Foundation-Funded Research Refines Understanding of How New Rapid-Acting Antidepressant Works

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Lisa M. Monteggia, Ph.D. - Brain & behavior research expert on depression
Lisa M. Monteggia, Ph.D.

A key goal of current depression research is to develop faster-acting, more effective antidepressant medications than those currently available, which usually take effect only after many weeks of treatment and sometimes do not effectively alleviate symptoms at all.  

In a new study to compare how two candidate antidepressant medications—ketamine and memantine—work in the brain, 2010 NARSAD Independent Investigator Grantee Lisa M. Monteggia, Ph.D., who also received the Foundation’s Freedman Prize for Exceptional Basic Research by a Young Investigator in 2005, collaborated with 2012 NARSAD Distinguished Investigator Grantee Ege T. Kavalali, Ph.D., and Erinn S. Gideons, Ph.D., at the University of Texas Southwestern Medical Center at Dallas. Their findings were published online on May 27th in the Proceedings of the National Academy of Sciences, and built upon earlier work the group conducted to identify the mechanism of action for ketamine (published in Nature in 2011).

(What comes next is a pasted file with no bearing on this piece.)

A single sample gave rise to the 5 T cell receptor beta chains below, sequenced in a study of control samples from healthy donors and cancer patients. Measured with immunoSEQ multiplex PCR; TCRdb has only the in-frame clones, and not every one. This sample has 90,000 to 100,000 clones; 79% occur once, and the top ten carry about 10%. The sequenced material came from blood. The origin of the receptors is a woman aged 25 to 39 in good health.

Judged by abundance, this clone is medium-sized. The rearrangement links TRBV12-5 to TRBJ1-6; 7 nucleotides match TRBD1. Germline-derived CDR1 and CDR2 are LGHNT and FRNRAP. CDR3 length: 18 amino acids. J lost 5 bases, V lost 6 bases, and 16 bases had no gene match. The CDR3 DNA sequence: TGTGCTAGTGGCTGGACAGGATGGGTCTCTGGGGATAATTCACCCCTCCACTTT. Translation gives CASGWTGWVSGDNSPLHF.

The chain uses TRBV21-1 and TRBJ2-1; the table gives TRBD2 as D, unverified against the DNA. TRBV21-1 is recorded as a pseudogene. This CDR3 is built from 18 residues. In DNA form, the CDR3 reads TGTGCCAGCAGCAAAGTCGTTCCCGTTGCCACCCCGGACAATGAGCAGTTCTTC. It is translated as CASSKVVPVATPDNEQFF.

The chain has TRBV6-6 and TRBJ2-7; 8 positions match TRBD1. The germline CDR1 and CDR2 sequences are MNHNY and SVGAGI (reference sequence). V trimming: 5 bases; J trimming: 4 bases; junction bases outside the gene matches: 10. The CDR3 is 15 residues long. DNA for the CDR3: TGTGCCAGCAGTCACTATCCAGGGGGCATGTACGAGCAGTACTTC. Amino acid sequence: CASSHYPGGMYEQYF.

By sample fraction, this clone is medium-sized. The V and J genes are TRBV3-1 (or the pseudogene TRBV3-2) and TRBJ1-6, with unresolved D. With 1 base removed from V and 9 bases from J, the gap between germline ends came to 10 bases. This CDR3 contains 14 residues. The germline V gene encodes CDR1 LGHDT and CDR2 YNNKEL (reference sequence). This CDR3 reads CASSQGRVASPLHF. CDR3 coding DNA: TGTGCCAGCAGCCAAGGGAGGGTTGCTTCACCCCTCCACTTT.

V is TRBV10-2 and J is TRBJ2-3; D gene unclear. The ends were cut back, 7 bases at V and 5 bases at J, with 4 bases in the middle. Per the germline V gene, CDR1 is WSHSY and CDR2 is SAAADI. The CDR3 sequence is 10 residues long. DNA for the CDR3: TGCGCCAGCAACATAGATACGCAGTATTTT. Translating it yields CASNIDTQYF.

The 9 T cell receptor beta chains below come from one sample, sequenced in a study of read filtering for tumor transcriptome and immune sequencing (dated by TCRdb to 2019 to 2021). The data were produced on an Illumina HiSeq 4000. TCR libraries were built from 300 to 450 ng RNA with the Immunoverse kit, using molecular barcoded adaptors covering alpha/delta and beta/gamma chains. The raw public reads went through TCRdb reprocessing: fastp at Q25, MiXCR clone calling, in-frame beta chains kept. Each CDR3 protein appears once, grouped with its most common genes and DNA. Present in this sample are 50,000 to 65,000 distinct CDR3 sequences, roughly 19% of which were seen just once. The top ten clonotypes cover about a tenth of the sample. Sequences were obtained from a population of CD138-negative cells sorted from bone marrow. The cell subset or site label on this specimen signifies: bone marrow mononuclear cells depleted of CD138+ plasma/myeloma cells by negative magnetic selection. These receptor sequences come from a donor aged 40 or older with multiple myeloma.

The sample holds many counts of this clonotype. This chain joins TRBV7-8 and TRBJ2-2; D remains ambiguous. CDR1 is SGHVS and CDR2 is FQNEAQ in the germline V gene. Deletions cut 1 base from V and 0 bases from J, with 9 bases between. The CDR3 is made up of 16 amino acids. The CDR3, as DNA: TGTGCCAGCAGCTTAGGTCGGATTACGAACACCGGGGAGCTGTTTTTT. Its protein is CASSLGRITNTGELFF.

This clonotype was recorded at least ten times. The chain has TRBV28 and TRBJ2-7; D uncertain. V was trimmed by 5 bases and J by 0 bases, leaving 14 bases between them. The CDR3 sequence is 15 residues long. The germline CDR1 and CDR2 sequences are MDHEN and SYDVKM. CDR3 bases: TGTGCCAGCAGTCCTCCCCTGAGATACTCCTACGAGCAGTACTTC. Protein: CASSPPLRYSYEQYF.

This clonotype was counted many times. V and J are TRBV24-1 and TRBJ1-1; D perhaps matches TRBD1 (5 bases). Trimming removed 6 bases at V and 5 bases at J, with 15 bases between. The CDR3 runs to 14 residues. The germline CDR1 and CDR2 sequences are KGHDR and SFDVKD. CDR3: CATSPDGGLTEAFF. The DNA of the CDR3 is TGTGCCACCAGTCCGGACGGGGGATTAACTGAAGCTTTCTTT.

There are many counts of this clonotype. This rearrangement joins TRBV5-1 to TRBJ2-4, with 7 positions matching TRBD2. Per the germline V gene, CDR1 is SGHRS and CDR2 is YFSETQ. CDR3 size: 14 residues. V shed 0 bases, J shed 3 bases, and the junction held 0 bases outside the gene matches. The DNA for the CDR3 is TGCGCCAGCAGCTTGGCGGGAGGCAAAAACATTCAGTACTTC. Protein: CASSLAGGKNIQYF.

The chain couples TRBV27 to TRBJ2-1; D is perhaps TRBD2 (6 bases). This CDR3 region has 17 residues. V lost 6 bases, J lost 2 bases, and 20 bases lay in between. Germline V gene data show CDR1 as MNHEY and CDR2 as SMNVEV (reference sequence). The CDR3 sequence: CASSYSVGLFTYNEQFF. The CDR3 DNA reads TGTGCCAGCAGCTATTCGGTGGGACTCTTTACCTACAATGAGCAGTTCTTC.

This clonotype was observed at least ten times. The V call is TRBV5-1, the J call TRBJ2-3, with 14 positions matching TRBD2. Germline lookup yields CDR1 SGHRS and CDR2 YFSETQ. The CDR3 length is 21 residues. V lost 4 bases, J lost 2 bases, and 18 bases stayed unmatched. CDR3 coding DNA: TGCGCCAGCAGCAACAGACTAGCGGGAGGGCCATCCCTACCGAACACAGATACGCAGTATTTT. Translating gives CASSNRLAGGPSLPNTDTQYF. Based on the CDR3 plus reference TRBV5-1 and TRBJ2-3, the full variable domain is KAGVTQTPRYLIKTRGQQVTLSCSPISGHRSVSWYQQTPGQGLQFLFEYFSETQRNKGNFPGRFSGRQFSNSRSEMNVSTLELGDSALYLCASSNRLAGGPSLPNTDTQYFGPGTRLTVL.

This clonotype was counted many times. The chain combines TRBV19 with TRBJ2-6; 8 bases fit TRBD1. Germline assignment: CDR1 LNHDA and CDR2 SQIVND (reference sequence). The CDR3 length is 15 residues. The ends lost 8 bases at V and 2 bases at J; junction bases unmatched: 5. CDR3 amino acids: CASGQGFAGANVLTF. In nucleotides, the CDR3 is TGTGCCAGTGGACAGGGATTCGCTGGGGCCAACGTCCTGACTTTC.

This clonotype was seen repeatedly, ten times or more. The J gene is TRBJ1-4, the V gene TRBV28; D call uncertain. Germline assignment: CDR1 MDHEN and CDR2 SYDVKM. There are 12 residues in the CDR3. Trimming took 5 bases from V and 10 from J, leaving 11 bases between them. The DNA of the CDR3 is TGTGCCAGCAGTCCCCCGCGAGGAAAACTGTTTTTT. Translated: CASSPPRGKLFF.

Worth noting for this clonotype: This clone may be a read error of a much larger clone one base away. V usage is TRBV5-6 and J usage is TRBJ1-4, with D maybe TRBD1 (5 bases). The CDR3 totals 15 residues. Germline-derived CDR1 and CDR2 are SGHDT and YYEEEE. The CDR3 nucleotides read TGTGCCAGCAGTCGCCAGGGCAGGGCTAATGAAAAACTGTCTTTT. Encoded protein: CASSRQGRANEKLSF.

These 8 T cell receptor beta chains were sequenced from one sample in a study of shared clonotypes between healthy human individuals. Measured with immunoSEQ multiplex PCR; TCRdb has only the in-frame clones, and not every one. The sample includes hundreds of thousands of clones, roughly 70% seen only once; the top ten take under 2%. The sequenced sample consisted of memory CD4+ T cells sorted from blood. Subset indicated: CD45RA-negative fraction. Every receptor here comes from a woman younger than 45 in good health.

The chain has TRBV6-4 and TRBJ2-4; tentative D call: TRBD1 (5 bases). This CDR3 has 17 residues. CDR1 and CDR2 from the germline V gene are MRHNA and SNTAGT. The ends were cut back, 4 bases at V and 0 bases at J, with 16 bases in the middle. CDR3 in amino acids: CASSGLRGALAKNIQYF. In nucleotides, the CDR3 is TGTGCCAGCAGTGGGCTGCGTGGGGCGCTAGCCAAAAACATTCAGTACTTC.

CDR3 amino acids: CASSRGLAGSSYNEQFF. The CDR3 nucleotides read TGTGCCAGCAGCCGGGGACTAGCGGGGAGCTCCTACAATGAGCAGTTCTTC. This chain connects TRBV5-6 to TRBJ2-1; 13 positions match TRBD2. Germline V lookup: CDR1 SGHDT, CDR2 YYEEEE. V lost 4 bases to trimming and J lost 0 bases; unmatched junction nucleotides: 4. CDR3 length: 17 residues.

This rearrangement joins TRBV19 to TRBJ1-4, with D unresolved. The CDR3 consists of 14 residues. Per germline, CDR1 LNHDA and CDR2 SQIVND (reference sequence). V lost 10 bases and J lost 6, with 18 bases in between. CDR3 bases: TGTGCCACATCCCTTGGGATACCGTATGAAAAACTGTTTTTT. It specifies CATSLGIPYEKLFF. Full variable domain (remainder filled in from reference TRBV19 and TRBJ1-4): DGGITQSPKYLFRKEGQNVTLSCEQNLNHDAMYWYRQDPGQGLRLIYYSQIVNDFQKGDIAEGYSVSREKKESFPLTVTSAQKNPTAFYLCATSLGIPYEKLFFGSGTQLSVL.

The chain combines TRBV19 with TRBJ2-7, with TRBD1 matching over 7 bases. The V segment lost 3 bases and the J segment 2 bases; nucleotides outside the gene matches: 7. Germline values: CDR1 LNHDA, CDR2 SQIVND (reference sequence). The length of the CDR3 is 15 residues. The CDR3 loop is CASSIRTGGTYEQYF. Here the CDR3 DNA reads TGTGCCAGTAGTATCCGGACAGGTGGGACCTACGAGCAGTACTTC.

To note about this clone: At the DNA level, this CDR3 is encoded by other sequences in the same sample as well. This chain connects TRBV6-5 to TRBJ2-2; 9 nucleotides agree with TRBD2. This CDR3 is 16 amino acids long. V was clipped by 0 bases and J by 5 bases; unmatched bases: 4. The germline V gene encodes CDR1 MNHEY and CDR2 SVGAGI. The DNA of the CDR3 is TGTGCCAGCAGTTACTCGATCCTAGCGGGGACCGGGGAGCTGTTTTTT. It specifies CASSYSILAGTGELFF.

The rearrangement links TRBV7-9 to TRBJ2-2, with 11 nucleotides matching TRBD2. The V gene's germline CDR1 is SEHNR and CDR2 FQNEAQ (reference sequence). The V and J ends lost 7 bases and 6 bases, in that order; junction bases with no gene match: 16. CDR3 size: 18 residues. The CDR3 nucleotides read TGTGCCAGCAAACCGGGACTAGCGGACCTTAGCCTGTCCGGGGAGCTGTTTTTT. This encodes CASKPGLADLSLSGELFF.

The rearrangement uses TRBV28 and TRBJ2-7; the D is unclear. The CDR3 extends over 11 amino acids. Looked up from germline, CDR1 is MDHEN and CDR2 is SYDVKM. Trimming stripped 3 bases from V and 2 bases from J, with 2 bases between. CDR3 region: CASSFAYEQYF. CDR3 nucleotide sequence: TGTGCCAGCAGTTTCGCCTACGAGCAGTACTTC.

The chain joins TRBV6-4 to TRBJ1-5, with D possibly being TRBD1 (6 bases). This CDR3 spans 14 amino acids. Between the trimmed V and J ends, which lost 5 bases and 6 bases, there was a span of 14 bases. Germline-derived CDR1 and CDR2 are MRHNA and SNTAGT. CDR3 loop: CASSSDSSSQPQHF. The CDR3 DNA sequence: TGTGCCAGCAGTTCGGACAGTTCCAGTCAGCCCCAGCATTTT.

Ketamine has been shown to have a rapid antidepressant effect in patients with treatment-resistant depression. It can, however, produce adverse side effects, so the researchers wanted to explore why the similar, alternate medication memantine has not been shown to produce similar rapid-acting effects in clinical trials.

Using electrophysiological technology to observe the effects of each of the medications on brain cells in animal models, the researchers were able to identify key functional differences in how the seemingly similar compounds of ketamine and memantine function. Although both medications affect what are called NMDA (N-methyl-D-aspartate) receptors that facilitate communication within the brain, the signaling sparked by the NMDA receptors is different for each medication: the signaling sparked by the action of ketamine triggers an antidepressant response whereas the signaling sparked by memantine does not.

The researchers report that this new work provides “a novel framework on the necessary functional requirements of NMDAR-mediated neurotransmission” to produce rapid antidepressant responses.

Read the abstract.

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